It took them seven hours, but a Brooklyn jury finally got it right in the brutal death of José Sucuzhanay.
On Monday, the jurors convicted Keith Phoenix of murder as a hate crime in the December 2008 beating death of the 35-year-old Ecuadoran immigrant. Phoenix also was convicted of attempted assault as a hate crime in the attack on Romel Sucuzhanay, José’s brother.
Last May, another Brooklyn jury had decided that Hakim Scott, the other man accused of brutally killing Sucuzhanay, had not committed a hate crime.
"Beating a man to death with a baseball bat and a broken bottle while screaming anti-immigrant and homophobic epithets is clearly a hate crime," said at the time Ana María Archila, co-executive director of the immigrants advocacy group Make the Road New York.
"I cannot understand how a person could kill another person and be laughing, enjoying it 20 minutes later," Diego Sucuzhanay, one of the victims’ brothers, told reporters after the second trial. "That kind of reaction can be seen only in a person that’s full of hate."
But this time justice was served, and the verdict brought some relief to the Sucuzhanay family and to New York Hispanics.
The hate crime verdict is even more important because it comes at a time in which brutal, unprovoked attacks against Latinos have multiplied in New York City. Staten Island in particular has become a dangerous place for Hispanics.
Last Thursday, Alejandro Galindo, a 52-year-old Mexican immigrant, was returning to his Staten Island home from work when three men, without provocation, punched him in the eye. He is in critical condition in the intensive care unit of Richmond University Medical Center with a fractured eye socket and brain trauma. Police classified that incident as a hate crime.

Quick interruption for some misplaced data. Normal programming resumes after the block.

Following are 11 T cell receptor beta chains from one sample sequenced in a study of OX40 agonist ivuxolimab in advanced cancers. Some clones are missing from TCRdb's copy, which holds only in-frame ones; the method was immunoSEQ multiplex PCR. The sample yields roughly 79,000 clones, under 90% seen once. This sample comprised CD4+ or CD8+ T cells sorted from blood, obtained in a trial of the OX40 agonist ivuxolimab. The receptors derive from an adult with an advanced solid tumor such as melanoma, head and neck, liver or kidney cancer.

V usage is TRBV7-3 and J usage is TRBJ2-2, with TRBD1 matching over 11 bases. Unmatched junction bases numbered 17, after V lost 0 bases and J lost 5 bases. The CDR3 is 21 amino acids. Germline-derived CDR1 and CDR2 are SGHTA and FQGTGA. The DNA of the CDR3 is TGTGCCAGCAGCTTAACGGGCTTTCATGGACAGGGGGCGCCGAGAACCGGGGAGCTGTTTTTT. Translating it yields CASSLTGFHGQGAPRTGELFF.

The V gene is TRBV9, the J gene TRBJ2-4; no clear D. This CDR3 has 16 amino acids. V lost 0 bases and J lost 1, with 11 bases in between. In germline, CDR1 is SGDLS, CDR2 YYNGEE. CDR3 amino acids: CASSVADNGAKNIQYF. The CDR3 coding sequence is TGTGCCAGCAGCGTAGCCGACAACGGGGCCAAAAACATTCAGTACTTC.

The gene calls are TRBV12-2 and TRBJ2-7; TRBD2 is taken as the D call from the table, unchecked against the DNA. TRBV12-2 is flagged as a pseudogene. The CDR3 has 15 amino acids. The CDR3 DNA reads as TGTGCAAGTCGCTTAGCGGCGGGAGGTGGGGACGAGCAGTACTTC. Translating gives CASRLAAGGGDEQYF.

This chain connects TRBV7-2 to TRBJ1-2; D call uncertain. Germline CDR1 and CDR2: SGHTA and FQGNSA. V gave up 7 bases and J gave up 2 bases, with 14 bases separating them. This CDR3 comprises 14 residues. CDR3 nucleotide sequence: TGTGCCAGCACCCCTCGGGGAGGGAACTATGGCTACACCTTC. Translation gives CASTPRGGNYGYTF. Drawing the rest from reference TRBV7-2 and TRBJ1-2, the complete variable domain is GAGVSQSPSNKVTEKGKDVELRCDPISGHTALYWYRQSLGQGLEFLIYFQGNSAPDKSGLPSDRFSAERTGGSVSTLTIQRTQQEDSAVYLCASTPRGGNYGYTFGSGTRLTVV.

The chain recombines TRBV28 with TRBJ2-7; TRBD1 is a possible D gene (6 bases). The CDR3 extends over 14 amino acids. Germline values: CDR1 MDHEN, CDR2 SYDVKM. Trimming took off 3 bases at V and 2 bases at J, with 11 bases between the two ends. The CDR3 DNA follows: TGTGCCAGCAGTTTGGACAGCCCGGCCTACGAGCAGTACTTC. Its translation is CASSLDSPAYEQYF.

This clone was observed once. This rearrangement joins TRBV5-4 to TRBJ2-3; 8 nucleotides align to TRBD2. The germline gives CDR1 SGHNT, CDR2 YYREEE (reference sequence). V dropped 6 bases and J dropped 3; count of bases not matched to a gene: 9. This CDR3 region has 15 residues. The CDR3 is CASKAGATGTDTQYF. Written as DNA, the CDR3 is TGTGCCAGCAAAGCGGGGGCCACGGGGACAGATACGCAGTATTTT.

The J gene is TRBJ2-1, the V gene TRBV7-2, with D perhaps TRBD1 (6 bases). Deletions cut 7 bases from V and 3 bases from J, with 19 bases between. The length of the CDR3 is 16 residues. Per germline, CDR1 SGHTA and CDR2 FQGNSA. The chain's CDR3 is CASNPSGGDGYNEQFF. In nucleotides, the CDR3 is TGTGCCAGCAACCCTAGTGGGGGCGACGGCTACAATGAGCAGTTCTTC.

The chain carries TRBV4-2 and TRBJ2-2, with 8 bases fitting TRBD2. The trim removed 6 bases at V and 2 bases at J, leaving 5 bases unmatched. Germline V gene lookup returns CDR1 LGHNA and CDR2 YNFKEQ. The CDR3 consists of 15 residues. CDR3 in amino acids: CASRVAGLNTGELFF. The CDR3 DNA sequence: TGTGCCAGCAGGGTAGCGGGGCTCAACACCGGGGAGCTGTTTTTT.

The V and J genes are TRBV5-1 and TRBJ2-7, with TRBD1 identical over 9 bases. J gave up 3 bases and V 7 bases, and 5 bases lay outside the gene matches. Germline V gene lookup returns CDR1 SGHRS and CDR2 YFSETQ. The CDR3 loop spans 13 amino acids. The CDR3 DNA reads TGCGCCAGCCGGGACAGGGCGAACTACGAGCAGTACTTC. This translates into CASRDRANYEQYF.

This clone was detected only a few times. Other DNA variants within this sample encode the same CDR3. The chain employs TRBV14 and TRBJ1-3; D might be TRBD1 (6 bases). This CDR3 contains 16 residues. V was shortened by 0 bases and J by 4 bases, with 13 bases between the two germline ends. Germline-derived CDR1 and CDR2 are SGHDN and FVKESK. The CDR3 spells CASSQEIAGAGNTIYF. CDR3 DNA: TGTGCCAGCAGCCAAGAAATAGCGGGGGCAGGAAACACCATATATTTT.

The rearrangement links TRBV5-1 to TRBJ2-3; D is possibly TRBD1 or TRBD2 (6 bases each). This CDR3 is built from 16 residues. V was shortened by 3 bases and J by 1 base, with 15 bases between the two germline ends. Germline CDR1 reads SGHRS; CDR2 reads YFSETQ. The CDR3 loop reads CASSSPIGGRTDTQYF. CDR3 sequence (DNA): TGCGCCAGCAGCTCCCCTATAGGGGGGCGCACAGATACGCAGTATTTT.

The day before, a Hispanic teenager had been savagely beaten and is in critical condition in Richmond University Medical Center – the same hospital where Galindo is receiving medical attention. It didn’t make any difference to the attackers that this time their victim was not an immigrant, but an 18-year-old Puerto Rican student just starting his summer vacation. Puerto Rico is a U.S. commonwealth and Puerto Ricans are U.S. citizens by birth. Apparently, the fact that the young man – whose mother wanted his name withheld – was Hispanic triggered the assailants’ fury.
That was the fourth crime of its kind in Staten Island since April. As has been reported, on April 5, Rodolfo Olmedo, a 25-year-old Mexican baker, suffered a skull fracture in a savage beating outside his home; on April 17, a 23-year-old Mexican immigrant was beaten and left unconscious, and on April 25, another Mexican man was also severely beaten on Castleton Ave.
City Council Speaker Christine Quinn has spoken forcefully against such violence.
"I am outraged to learn that another anti-Latino hate crime has occurred in the city. We will not tolerate this kind of vicious hatred directed at any community, anywhere in our five boroughs," she said. "Those who perpetrated this crime must be prosecuted to the fullest extent of the law."
Her words are encouraging, but actions speak louder than words. It is high time for the city to take whatever measures are necessary to stop the racists and their murderous violence in Staten Island and the whole city.
Even though the jury got it right this time on one of José Sucuzhanay’s killers, New Yorkers must look forward to a time when trials of this kind are no longer needed in our city.